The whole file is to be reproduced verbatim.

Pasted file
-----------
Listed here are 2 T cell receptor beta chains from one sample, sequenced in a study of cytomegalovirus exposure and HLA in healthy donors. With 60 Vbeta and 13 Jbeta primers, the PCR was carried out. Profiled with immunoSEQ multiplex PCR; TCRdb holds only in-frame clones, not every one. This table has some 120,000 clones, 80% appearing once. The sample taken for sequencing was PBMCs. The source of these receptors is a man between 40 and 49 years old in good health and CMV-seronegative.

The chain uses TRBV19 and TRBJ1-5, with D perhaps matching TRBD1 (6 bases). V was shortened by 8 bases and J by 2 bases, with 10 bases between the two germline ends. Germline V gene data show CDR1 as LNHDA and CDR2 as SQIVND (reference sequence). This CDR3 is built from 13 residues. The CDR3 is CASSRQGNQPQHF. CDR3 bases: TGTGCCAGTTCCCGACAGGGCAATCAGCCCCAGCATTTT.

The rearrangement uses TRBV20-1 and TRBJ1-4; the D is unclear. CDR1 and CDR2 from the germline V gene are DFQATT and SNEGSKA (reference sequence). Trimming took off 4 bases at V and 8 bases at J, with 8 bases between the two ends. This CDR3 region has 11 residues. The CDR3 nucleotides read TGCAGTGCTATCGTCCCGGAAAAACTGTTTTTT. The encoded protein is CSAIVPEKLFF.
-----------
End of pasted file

Listed here are 2 T cell receptor beta chains from one sample, sequenced in a study of cytomegalovirus exposure and HLA in healthy donors. With 60 Vbeta and 13 Jbeta primers, the PCR was carried out. Profiled with immunoSEQ multiplex PCR; TCRdb holds only in-frame clones, not every one. This table has some 120,000 clones, 80% appearing once. The sample taken for sequencing was PBMCs. The source of these receptors is a man between 40 and 49 years old in good health and CMV-seronegative.

The chain uses TRBV19 and TRBJ1-5, with D perhaps matching TRBD1 (6 bases). V was shortened by 8 bases and J by 2 bases, with 10 bases between the two germline ends. Germline V gene data show CDR1 as LNHDA and CDR2 as SQIVND (reference sequence). This CDR3 is built from 13 residues. The CDR3 is CASSRQGNQPQHF. CDR3 bases: TGTGCCAGTTCCCGACAGGGCAATCAGCCCCAGCATTTT.

The rearrangement uses TRBV20-1 and TRBJ1-4; the D is unclear. CDR1 and CDR2 from the germline V gene are DFQATT and SNEGSKA (reference sequence). Trimming took off 4 bases at V and 8 bases at J, with 8 bases between the two ends. This CDR3 region has 11 residues. The CDR3 nucleotides read TGCAGTGCTATCGTCCCGGAAAAACTGTTTTTT. The encoded protein is CSAIVPEKLFF.